Annals of Indian Academy of Neurology
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Year : 2021  |  Volume : 24  |  Issue : 2  |  Page : 192-197

Neuronal ceroid lipofuscinoses in children

1 Division of Pediatric Neurology and In-Charge Child Development Clinic, Department of Pediatrics, KAHER's J N Medical College, Belgaum, Karnataka, India
2 Department of Pediatrics, KAHER's J N Medical College, Belgaum, Karnataka, India
3 Department of Child Development and Pediatric Neurology Centre, KLES PK Hospital, Belgaum, Karnataka, India
4 Radiology, KAHER's J N Medical College, Belgaum, Karnataka, India

Correspondence Address:
Prof. Mahesh Kamate
Professor of Paediatric Neurology, KAHER's J N Medical College, Belgaum - 590 010, Karnataka
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Source of Support: None, Conflict of Interest: None

DOI: 10.4103/aian.AIAN_61_20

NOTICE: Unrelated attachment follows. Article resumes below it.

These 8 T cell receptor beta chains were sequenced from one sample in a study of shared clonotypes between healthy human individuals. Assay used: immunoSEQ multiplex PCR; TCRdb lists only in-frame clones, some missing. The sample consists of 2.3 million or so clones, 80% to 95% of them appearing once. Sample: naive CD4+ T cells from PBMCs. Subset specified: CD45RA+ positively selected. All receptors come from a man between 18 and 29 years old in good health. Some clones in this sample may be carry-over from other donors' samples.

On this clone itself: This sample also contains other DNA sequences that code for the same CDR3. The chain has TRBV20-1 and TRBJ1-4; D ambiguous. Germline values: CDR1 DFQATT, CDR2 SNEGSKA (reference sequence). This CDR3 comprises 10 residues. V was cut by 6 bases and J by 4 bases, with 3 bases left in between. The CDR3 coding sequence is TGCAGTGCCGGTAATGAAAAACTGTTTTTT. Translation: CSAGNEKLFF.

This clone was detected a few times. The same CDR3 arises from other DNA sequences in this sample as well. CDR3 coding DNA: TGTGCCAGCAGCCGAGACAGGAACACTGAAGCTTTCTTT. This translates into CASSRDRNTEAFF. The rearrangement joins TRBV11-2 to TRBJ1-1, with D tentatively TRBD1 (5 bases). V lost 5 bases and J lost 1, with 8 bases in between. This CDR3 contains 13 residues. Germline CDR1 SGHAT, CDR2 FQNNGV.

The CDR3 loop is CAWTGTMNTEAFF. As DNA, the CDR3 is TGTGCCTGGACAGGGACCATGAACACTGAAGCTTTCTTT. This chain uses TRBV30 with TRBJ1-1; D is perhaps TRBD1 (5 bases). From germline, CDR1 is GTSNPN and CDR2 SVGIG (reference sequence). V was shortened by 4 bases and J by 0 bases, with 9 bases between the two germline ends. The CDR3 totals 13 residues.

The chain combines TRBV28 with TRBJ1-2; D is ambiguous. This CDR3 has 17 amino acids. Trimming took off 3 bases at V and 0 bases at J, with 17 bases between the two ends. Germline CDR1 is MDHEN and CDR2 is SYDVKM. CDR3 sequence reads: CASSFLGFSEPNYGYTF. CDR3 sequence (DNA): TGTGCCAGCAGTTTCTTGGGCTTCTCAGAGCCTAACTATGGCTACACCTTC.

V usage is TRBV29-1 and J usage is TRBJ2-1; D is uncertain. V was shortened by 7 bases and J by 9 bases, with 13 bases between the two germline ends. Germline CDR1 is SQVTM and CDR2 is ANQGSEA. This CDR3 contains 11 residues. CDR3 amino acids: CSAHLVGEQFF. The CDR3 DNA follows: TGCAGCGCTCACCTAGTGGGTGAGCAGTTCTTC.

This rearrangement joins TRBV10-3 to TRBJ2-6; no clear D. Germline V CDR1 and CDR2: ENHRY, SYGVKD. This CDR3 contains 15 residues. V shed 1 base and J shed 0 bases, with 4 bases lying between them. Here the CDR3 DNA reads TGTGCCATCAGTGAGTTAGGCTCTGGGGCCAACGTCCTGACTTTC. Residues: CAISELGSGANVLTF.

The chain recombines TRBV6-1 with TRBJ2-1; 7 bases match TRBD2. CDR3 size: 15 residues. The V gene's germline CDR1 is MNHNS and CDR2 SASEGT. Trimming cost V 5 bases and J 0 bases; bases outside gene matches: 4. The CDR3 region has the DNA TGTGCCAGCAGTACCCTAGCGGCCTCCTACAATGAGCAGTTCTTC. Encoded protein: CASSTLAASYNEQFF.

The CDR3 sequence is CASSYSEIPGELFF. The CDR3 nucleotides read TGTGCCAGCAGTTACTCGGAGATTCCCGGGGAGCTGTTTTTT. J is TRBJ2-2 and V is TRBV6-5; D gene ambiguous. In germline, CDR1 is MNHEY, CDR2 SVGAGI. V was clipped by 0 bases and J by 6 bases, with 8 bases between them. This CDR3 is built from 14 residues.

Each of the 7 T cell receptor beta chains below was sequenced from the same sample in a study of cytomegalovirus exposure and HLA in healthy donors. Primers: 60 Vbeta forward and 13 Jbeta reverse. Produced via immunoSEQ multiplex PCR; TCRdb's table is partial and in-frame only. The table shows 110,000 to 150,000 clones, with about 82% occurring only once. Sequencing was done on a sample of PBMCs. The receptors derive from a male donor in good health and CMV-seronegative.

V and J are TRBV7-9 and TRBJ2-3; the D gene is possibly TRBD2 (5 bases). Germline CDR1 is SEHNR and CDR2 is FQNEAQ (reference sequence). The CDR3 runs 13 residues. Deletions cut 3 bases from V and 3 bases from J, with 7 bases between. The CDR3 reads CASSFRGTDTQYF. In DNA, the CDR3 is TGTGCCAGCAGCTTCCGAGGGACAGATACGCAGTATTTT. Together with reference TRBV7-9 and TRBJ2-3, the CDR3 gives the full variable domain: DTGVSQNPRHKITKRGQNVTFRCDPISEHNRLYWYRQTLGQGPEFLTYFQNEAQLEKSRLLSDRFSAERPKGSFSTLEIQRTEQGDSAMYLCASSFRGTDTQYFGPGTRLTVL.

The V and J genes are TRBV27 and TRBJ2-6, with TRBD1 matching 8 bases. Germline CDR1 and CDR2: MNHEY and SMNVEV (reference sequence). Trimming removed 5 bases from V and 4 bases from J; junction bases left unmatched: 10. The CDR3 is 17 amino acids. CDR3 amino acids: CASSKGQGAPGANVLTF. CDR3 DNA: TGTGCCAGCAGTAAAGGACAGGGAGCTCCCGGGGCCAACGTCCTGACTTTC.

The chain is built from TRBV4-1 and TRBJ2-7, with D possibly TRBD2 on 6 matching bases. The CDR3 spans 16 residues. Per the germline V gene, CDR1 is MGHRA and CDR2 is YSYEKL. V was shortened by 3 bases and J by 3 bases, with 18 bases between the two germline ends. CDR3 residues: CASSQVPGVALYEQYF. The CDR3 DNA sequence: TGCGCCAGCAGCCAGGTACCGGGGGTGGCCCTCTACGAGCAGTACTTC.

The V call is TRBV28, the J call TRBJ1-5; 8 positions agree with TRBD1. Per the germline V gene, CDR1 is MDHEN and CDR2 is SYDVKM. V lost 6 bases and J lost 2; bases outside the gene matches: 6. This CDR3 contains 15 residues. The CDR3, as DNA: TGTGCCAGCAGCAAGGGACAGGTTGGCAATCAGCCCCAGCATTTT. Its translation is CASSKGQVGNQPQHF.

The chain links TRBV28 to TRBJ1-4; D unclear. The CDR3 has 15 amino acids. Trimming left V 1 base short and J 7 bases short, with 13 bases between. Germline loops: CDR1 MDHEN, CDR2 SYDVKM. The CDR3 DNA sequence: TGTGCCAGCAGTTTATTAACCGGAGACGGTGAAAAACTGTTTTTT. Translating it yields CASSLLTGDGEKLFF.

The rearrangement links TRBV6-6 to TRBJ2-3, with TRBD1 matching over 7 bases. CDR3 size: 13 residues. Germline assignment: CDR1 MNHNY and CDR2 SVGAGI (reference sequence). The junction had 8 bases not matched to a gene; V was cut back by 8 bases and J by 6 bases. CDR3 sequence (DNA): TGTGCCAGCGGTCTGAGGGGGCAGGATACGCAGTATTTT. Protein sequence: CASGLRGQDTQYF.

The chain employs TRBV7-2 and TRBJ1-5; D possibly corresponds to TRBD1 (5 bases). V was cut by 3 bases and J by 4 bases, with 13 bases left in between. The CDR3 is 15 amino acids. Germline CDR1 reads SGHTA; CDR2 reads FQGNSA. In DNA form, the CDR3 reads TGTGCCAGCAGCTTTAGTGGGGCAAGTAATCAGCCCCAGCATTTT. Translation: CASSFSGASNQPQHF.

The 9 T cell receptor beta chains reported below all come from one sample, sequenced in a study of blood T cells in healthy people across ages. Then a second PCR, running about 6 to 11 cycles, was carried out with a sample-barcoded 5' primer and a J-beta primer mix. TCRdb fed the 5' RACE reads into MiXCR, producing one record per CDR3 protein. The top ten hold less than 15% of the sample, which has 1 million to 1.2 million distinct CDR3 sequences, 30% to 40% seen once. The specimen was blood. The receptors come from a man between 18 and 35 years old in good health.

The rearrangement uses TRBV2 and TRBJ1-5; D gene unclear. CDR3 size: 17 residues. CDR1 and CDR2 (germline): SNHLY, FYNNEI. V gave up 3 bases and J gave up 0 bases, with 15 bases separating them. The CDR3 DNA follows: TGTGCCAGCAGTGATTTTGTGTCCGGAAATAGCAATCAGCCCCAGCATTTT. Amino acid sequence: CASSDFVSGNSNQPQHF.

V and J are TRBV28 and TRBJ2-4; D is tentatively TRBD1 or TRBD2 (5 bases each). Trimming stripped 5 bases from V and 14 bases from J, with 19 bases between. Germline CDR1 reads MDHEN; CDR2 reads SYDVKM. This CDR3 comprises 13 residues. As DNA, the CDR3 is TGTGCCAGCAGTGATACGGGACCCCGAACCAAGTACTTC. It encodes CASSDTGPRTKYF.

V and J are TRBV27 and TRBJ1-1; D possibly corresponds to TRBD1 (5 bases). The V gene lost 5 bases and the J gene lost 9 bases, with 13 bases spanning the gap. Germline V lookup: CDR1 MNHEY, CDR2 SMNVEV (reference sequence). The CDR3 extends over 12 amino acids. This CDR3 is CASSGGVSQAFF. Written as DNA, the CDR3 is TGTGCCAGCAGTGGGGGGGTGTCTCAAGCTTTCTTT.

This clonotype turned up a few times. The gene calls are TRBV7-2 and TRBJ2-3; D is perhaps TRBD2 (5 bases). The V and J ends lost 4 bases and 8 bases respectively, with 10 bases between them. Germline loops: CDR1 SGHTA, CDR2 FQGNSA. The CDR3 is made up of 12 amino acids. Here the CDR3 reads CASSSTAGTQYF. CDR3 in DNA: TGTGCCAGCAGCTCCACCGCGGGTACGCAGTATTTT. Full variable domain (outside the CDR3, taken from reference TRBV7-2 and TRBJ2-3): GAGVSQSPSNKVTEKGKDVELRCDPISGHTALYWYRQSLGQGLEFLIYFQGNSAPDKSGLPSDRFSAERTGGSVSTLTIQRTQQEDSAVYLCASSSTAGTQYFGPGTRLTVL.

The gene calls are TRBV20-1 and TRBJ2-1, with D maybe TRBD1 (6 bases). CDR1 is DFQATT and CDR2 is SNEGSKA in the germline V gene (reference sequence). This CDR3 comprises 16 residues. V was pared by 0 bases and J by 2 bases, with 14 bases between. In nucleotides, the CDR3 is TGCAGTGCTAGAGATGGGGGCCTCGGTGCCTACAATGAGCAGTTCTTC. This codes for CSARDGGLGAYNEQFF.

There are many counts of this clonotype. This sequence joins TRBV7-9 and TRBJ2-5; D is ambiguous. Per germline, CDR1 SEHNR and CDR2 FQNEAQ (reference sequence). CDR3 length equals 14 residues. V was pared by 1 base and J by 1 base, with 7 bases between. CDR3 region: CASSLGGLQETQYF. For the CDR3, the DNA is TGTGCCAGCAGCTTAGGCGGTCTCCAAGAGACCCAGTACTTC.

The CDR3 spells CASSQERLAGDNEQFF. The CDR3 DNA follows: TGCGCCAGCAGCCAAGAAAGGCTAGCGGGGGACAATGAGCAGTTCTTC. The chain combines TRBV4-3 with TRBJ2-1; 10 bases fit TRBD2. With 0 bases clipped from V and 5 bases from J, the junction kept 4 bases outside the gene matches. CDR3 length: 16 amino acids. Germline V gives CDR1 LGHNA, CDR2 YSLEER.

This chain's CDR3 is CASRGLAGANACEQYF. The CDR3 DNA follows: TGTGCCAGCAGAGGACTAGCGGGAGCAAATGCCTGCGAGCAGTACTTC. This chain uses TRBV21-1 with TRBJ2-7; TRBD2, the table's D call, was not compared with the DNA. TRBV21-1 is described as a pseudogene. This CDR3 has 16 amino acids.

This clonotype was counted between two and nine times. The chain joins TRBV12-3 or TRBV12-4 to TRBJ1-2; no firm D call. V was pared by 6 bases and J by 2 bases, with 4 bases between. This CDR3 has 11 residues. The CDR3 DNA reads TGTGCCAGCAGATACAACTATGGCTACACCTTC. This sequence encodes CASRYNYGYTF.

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Background: The neuronal ceroid lipofuscinoses (NCL) constitute a group of gray matter neurodegenerative disorders characterized by the accumulation of ceroid lipopigment in lysosomes in neurons and other cell types. There are very few published studies on NCL from India, especially in children. Methods: A retrospective study of confirmed patients of NCL diagnosed over a period of 10 years from January 2019 to December 2019. Results: Fifty children had a definitive diagnosis of NCL based on enzymatic studies or genetic testing using next-generation sequencing. Around 15 children were diagnosed to have CLN-1 (ceroid lipofuscinoses, neuronal-1) based on palmitoyl protein thioesterase-1 deficiency; 24 children were diagnosed with CLN2 (ceroid lipofuscinoses, neuronal-2) based on deficient tripeptidyl-peptidase-1 activity; three patients were diagnosed as CLN6, five patients as CLN7, one case each of CLN8, CLN11, and CLN14 based on genetic testing. Clinical presentation was quite varied and included refractory seizures, developmental delay/regression, and abnormal movements. Visual failure was not common in the present case series. Neuroimaging patterns in different types of NCL were different. All children had a progressive downhill course resulting in death in many over a period of 5–10 years of disease onset. Conclusion: NCL is not uncommon and diagnosis can be suspected based on clinical investigations and neuroimaging findings. Diagnosis can be confirmed by enzymatic assays or genetic testing.

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